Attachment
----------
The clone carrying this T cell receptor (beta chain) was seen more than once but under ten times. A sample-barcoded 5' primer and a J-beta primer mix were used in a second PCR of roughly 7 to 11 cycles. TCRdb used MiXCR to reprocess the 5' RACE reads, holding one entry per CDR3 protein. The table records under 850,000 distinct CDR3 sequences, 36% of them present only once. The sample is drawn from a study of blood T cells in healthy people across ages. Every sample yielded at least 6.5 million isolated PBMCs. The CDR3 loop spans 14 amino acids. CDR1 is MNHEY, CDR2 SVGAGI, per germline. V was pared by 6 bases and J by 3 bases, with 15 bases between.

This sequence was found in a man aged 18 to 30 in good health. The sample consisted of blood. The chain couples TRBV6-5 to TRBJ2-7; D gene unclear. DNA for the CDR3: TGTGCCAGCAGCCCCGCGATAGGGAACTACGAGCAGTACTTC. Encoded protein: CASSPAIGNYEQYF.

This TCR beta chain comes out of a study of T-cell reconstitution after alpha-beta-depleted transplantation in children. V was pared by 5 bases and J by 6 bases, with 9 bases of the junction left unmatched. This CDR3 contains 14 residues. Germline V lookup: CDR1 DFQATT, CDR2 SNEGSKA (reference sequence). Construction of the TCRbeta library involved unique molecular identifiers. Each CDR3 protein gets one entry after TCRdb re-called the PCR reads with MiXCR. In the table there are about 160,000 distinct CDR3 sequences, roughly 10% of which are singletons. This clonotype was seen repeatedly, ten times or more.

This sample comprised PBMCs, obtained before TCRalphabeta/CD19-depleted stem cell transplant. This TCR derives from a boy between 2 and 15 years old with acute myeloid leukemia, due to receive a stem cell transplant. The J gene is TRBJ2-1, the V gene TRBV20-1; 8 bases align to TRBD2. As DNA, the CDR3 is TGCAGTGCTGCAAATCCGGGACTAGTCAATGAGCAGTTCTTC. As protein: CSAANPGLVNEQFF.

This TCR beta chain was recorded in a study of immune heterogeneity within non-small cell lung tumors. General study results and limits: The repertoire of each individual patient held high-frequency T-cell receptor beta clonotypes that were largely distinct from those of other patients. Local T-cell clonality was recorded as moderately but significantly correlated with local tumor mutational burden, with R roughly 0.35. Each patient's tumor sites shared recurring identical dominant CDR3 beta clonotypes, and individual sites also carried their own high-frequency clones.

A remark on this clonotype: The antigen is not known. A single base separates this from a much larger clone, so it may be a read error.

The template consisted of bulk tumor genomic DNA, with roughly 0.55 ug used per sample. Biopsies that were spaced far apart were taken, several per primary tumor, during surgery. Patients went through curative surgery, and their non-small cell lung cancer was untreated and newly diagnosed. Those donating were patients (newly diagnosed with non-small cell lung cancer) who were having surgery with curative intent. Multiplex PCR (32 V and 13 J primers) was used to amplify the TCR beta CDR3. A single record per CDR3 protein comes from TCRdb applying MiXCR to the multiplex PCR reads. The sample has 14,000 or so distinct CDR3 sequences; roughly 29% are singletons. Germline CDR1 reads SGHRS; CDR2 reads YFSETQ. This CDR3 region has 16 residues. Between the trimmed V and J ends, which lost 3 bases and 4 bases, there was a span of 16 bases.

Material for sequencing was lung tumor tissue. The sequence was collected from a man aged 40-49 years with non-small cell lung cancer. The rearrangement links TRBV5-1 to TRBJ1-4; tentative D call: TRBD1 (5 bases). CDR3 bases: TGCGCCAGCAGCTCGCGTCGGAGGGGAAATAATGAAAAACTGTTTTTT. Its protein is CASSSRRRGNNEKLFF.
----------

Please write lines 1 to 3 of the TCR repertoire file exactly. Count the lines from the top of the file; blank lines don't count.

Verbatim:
The clone carrying this T cell receptor (beta chain) was seen more than once but under ten times. A sample-barcoded 5' primer and a J-beta primer mix were used in a second PCR of roughly 7 to 11 cycles. TCRdb used MiXCR to reprocess the 5' RACE reads, holding one entry per CDR3 protein. The table records under 850,000 distinct CDR3 sequences, 36% of them present only once. The sample is drawn from a study of blood T cells in healthy people across ages. Every sample yielded at least 6.5 million isolated PBMCs. The CDR3 loop spans 14 amino acids. CDR1 is MNHEY, CDR2 SVGAGI, per germline. V was pared by 6 bases and J by 3 bases, with 15 bases between.

This sequence was found in a man aged 18 to 30 in good health. The sample consisted of blood. The chain couples TRBV6-5 to TRBJ2-7; D gene unclear. DNA for the CDR3: TGTGCCAGCAGCCCCGCGATAGGGAACTACGAGCAGTACTTC. Encoded protein: CASSPAIGNYEQYF.

This TCR beta chain comes out of a study of T-cell reconstitution after alpha-beta-depleted transplantation in children. V was pared by 5 bases and J by 6 bases, with 9 bases of the junction left unmatched. This CDR3 contains 14 residues. Germline V lookup: CDR1 DFQATT, CDR2 SNEGSKA (reference sequence). Construction of the TCRbeta library involved unique molecular identifiers. Each CDR3 protein gets one entry after TCRdb re-called the PCR reads with MiXCR. In the table there are about 160,000 distinct CDR3 sequences, roughly 10% of which are singletons. This clonotype was seen repeatedly, ten times or more.